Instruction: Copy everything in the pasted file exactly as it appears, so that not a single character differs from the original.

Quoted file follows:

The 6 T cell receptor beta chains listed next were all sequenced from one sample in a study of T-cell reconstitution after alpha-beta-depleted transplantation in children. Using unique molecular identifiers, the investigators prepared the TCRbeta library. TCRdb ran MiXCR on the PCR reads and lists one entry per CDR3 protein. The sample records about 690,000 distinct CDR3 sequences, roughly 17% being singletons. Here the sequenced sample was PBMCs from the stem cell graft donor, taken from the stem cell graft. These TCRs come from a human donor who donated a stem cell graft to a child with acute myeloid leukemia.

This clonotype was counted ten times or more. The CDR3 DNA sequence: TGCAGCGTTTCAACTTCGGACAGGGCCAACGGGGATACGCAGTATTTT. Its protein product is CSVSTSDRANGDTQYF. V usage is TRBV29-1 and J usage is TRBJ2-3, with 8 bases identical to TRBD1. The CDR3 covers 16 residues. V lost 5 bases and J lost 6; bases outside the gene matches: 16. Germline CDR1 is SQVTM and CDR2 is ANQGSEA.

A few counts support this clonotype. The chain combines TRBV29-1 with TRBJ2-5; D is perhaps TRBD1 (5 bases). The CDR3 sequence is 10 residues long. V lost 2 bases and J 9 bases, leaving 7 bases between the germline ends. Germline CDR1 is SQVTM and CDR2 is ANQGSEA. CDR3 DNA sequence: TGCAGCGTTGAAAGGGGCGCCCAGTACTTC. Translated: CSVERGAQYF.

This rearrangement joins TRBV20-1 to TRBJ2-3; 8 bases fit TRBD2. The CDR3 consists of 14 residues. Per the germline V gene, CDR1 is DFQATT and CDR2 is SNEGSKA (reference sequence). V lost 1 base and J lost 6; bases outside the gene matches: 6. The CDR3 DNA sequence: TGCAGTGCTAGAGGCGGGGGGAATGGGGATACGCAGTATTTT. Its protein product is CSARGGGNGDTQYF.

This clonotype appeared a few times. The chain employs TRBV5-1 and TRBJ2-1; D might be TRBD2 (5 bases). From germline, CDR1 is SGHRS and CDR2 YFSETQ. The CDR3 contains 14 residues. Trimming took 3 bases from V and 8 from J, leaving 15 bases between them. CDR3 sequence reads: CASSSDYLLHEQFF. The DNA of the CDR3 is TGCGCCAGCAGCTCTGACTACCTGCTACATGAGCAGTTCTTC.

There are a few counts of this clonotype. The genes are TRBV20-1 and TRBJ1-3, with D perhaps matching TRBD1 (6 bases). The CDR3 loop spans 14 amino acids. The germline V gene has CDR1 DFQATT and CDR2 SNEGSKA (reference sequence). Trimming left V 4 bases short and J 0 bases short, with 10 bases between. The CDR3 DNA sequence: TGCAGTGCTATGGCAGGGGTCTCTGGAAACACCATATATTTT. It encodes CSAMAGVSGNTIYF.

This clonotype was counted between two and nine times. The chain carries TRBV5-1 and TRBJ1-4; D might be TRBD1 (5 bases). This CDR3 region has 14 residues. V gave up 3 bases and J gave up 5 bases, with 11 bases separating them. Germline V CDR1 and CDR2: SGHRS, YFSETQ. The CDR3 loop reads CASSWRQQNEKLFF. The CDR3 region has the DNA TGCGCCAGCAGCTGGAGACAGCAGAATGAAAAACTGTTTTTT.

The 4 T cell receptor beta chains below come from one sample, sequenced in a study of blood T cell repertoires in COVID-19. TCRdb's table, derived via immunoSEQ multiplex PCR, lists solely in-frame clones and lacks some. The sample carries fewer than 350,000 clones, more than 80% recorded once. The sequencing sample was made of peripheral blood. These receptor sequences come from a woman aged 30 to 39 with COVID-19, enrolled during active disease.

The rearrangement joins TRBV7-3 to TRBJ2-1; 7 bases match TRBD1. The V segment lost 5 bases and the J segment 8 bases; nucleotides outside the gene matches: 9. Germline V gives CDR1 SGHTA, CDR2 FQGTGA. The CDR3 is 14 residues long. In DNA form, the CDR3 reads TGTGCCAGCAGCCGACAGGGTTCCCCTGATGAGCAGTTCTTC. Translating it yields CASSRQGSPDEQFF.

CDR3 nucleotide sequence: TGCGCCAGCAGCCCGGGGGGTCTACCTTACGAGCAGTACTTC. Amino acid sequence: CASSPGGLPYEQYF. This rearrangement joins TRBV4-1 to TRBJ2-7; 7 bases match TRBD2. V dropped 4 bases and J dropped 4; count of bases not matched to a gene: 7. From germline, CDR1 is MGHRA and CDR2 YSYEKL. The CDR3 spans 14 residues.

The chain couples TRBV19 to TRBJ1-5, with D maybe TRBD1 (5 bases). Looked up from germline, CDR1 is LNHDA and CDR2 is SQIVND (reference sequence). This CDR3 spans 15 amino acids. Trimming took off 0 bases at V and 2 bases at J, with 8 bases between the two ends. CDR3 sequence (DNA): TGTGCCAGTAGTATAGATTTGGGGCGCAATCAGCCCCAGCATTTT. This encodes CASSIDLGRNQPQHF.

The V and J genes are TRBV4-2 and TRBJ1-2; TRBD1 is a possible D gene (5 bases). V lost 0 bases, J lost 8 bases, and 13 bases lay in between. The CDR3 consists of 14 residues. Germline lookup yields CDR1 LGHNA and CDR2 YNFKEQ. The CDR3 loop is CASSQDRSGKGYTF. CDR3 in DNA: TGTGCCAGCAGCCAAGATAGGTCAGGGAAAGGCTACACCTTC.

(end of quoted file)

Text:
The 6 T cell receptor beta chains listed next were all sequenced from one sample in a study of T-cell reconstitution after alpha-beta-depleted transplantation in children. Using unique molecular identifiers, the investigators prepared the TCRbeta library. TCRdb ran MiXCR on the PCR reads and lists one entry per CDR3 protein. The sample records about 690,000 distinct CDR3 sequences, roughly 17% being singletons. Here the sequenced sample was PBMCs from the stem cell graft donor, taken from the stem cell graft. These TCRs come from a human donor who donated a stem cell graft to a child with acute myeloid leukemia.

This clonotype was counted ten times or more. The CDR3 DNA sequence: TGCAGCGTTTCAACTTCGGACAGGGCCAACGGGGATACGCAGTATTTT. Its protein product is CSVSTSDRANGDTQYF. V usage is TRBV29-1 and J usage is TRBJ2-3, with 8 bases identical to TRBD1. The CDR3 covers 16 residues. V lost 5 bases and J lost 6; bases outside the gene matches: 16. Germline CDR1 is SQVTM and CDR2 is ANQGSEA.

A few counts support this clonotype. The chain combines TRBV29-1 with TRBJ2-5; D is perhaps TRBD1 (5 bases). The CDR3 sequence is 10 residues long. V lost 2 bases and J 9 bases, leaving 7 bases between the germline ends. Germline CDR1 is SQVTM and CDR2 is ANQGSEA. CDR3 DNA sequence: TGCAGCGTTGAAAGGGGCGCCCAGTACTTC. Translated: CSVERGAQYF.

This rearrangement joins TRBV20-1 to TRBJ2-3; 8 bases fit TRBD2. The CDR3 consists of 14 residues. Per the germline V gene, CDR1 is DFQATT and CDR2 is SNEGSKA (reference sequence). V lost 1 base and J lost 6; bases outside the gene matches: 6. The CDR3 DNA sequence: TGCAGTGCTAGAGGCGGGGGGAATGGGGATACGCAGTATTTT. Its protein product is CSARGGGNGDTQYF.

This clonotype appeared a few times. The chain employs TRBV5-1 and TRBJ2-1; D might be TRBD2 (5 bases). From germline, CDR1 is SGHRS and CDR2 YFSETQ. The CDR3 contains 14 residues. Trimming took 3 bases from V and 8 from J, leaving 15 bases between them. CDR3 sequence reads: CASSSDYLLHEQFF. The DNA of the CDR3 is TGCGCCAGCAGCTCTGACTACCTGCTACATGAGCAGTTCTTC.

There are a few counts of this clonotype. The genes are TRBV20-1 and TRBJ1-3, with D perhaps matching TRBD1 (6 bases). The CDR3 loop spans 14 amino acids. The germline V gene has CDR1 DFQATT and CDR2 SNEGSKA (reference sequence). Trimming left V 4 bases short and J 0 bases short, with 10 bases between. The CDR3 DNA sequence: TGCAGTGCTATGGCAGGGGTCTCTGGAAACACCATATATTTT. It encodes CSAMAGVSGNTIYF.

This clonotype was counted between two and nine times. The chain carries TRBV5-1 and TRBJ1-4; D might be TRBD1 (5 bases). This CDR3 region has 14 residues. V gave up 3 bases and J gave up 5 bases, with 11 bases separating them. Germline V CDR1 and CDR2: SGHRS, YFSETQ. The CDR3 loop reads CASSWRQQNEKLFF. The CDR3 region has the DNA TGCGCCAGCAGCTGGAGACAGCAGAATGAAAAACTGTTTTTT.

The 4 T cell receptor beta chains below come from one sample, sequenced in a study of blood T cell repertoires in COVID-19. TCRdb's table, derived via immunoSEQ multiplex PCR, lists solely in-frame clones and lacks some. The sample carries fewer than 350,000 clones, more than 80% recorded once. The sequencing sample was made of peripheral blood. These receptor sequences come from a woman aged 30 to 39 with COVID-19, enrolled during active disease.

The rearrangement joins TRBV7-3 to TRBJ2-1; 7 bases match TRBD1. The V segment lost 5 bases and the J segment 8 bases; nucleotides outside the gene matches: 9. Germline V gives CDR1 SGHTA, CDR2 FQGTGA. The CDR3 is 14 residues long. In DNA form, the CDR3 reads TGTGCCAGCAGCCGACAGGGTTCCCCTGATGAGCAGTTCTTC. Translating it yields CASSRQGSPDEQFF.

CDR3 nucleotide sequence: TGCGCCAGCAGCCCGGGGGGTCTACCTTACGAGCAGTACTTC. Amino acid sequence: CASSPGGLPYEQYF. This rearrangement joins TRBV4-1 to TRBJ2-7; 7 bases match TRBD2. V dropped 4 bases and J dropped 4; count of bases not matched to a gene: 7. From germline, CDR1 is MGHRA and CDR2 YSYEKL. The CDR3 spans 14 residues.

The chain couples TRBV19 to TRBJ1-5, with D maybe TRBD1 (5 bases). Looked up from germline, CDR1 is LNHDA and CDR2 is SQIVND (reference sequence). This CDR3 spans 15 amino acids. Trimming took off 0 bases at V and 2 bases at J, with 8 bases between the two ends. CDR3 sequence (DNA): TGTGCCAGTAGTATAGATTTGGGGCGCAATCAGCCCCAGCATTTT. This encodes CASSIDLGRNQPQHF.

The V and J genes are TRBV4-2 and TRBJ1-2; TRBD1 is a possible D gene (5 bases). V lost 0 bases, J lost 8 bases, and 13 bases lay in between. The CDR3 consists of 14 residues. Germline lookup yields CDR1 LGHNA and CDR2 YNFKEQ. The CDR3 loop is CASSQDRSGKGYTF. CDR3 in DNA: TGTGCCAGCAGCCAAGATAGGTCAGGGAAAGGCTACACCTTC.